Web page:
According to Medicine Net, vestibular refers to "a structure that is a vestibule (entrance), such as the vestibule of the ear" as well as "the body's system for maintaining equilibrium." At the most basic level, vestibular hypofunction refers to a condition in which a person experiences disorientation or dizziness due to issues in the ear.
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Spatial disorientation is a common symptom of vestibular hypofunction and will likely become worse with movement of the head. A sufferer may have difficulty with balance, trouble moving and walking in the dark, and a sense that they are "jiggling" when they walk. Driving on an uneven road or performing other tasks that create "high-frequency oscillations" can be difficult. Individuals with vestibular hypofunction may have trouble seeing at times, experience vertigo and have trouble maintaining an appropriate posture.
Unilateral and Bilateral
Unilateral vestibular hypofunction refers to a problem with the vestibular nuclei in one ear only. As the firing patterns fluctuate for the neurons in that ear, the brain interprets the firing as a head rotation, thus causing balance issues and instability. Bilateral hypofunction affects both ears and may cause more significant symptoms, such as vertigo. Some people begin by having bilateral hypofunction while others develop bilateral issues from unilateral problems.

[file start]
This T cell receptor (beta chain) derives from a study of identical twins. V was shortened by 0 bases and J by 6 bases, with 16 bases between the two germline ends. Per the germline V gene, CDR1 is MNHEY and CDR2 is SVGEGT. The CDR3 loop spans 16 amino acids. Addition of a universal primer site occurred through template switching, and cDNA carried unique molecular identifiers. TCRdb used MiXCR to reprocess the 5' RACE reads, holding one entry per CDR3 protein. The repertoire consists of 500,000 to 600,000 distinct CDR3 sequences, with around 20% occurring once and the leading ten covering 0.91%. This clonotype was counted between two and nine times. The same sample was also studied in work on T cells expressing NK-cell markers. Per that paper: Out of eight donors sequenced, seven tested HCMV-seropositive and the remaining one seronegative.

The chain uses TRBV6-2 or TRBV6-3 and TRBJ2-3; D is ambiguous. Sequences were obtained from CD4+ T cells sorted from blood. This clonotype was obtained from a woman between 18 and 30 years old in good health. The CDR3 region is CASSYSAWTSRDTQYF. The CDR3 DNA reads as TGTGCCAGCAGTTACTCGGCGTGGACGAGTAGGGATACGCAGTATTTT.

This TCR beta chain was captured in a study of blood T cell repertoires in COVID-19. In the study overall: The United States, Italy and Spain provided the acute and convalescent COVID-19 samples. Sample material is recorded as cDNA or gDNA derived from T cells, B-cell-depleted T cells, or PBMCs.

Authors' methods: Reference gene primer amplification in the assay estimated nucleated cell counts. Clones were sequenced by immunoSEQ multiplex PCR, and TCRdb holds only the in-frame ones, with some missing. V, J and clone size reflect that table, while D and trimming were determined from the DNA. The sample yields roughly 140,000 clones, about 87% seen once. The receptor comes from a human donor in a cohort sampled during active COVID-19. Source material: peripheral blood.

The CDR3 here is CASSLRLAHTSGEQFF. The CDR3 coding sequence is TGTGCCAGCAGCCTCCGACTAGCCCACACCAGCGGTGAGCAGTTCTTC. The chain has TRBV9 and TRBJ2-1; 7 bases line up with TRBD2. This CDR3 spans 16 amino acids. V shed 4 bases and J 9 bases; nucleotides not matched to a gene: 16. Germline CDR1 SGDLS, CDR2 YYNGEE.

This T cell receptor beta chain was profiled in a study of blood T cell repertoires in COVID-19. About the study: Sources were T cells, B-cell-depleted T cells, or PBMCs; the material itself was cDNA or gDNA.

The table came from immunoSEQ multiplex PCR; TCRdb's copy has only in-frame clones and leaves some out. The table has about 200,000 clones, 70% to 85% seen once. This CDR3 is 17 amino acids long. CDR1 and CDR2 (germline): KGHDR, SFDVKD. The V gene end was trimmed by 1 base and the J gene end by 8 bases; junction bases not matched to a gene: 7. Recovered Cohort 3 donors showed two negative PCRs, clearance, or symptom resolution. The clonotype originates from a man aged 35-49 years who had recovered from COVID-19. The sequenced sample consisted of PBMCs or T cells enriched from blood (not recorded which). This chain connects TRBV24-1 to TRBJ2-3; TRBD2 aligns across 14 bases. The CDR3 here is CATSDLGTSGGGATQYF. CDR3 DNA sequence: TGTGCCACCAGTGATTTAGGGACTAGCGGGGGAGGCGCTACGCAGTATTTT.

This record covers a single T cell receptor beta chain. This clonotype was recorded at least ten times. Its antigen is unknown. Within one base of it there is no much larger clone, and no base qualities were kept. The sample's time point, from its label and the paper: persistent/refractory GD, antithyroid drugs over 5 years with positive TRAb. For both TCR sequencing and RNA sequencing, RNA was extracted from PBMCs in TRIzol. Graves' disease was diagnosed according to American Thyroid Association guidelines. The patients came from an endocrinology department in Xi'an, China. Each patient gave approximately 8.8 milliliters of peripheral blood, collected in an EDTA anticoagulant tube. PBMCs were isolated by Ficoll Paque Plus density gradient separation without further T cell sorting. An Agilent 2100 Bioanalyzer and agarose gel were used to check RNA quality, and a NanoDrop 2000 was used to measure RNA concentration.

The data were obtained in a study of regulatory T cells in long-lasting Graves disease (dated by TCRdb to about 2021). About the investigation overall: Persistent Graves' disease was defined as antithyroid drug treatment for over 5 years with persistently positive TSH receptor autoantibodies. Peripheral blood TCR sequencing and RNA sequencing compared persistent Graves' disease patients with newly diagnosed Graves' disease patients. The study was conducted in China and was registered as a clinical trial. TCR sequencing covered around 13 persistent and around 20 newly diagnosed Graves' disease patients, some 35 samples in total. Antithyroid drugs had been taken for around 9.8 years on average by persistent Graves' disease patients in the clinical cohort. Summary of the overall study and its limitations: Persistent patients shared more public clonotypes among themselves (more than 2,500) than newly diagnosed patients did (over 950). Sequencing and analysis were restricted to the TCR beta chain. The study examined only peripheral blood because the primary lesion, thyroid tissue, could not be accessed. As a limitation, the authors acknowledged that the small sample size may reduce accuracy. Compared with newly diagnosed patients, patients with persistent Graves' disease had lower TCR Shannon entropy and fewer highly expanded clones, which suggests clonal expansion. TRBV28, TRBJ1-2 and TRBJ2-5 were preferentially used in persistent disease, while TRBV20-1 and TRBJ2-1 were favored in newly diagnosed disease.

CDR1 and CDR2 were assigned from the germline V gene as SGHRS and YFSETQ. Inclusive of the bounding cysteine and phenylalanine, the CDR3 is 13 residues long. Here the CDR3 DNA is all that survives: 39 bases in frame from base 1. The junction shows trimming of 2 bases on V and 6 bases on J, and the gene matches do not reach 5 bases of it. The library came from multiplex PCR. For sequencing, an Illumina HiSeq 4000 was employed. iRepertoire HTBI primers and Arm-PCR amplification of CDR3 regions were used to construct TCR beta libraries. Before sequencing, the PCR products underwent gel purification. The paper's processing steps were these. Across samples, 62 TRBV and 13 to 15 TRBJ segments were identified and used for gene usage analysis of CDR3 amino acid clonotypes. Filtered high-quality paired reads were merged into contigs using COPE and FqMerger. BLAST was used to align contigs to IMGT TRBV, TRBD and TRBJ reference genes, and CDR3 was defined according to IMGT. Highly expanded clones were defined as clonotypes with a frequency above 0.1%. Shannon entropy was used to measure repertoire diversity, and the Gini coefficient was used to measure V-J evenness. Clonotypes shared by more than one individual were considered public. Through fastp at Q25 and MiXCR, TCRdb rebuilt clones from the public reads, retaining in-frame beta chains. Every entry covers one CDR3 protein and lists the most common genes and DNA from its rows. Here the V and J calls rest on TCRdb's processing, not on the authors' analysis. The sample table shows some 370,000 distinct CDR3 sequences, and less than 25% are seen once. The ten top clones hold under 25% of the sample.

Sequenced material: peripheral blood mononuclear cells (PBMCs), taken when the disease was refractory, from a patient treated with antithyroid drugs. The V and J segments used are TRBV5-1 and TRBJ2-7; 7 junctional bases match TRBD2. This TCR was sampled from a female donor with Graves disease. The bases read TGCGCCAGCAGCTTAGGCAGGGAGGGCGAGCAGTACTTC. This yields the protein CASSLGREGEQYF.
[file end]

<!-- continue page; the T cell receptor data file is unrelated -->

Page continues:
According to the Journal of American Physical Therapy Associates, unilateral vestibular hypofunction often is caused by "vestibular neuronitis, which is commonly caused by the herpes simplex virus." Other causes include Meniere disease, "vestibular schwannoma on the eighth cranial nerve," and brain injury.
Bilateral vestibular hypofunction is most commonly caused by aminoglycoside antibiotics, which can damage vestibular hair cells. Other causes include BVH meningitis, head trauma, tumours and repeated problems with unilateral vestibular hypofunction. Per Sight Street, bilateral hypofunction can also be caused by "otosclerosis, radiation treatment and idiopathic degeneration."
Numerous options exist for diagnosing vestibular hypofunction. A doctor may examine a patient's eyes by asking him to perform a sight test while moving. A doctor may also ask a patient to "thrust" his head repeatedly, turn his head quickly to the side, or move his head at specific angles and then quickly lay down. A warm or cold substance (such as water) may be introduced into the ear canal to see what impact the change in temperature has on the condition. A patient suspected of having bilateral hypofunction may be put in a rotating chair and monitored as he turns to determine what signals his body sends relative to the norm for such an activity.
If the condition is caused by an underlying issue, such as a tumour, the first step is to appropriately treat the base condition. When the condition is not connected to such a cause, rehabilitation is possible using some basic therapies. These may include adaptation exercises, ways of repositioning the body and exercises designed to improve balance, movement and muscle strength.
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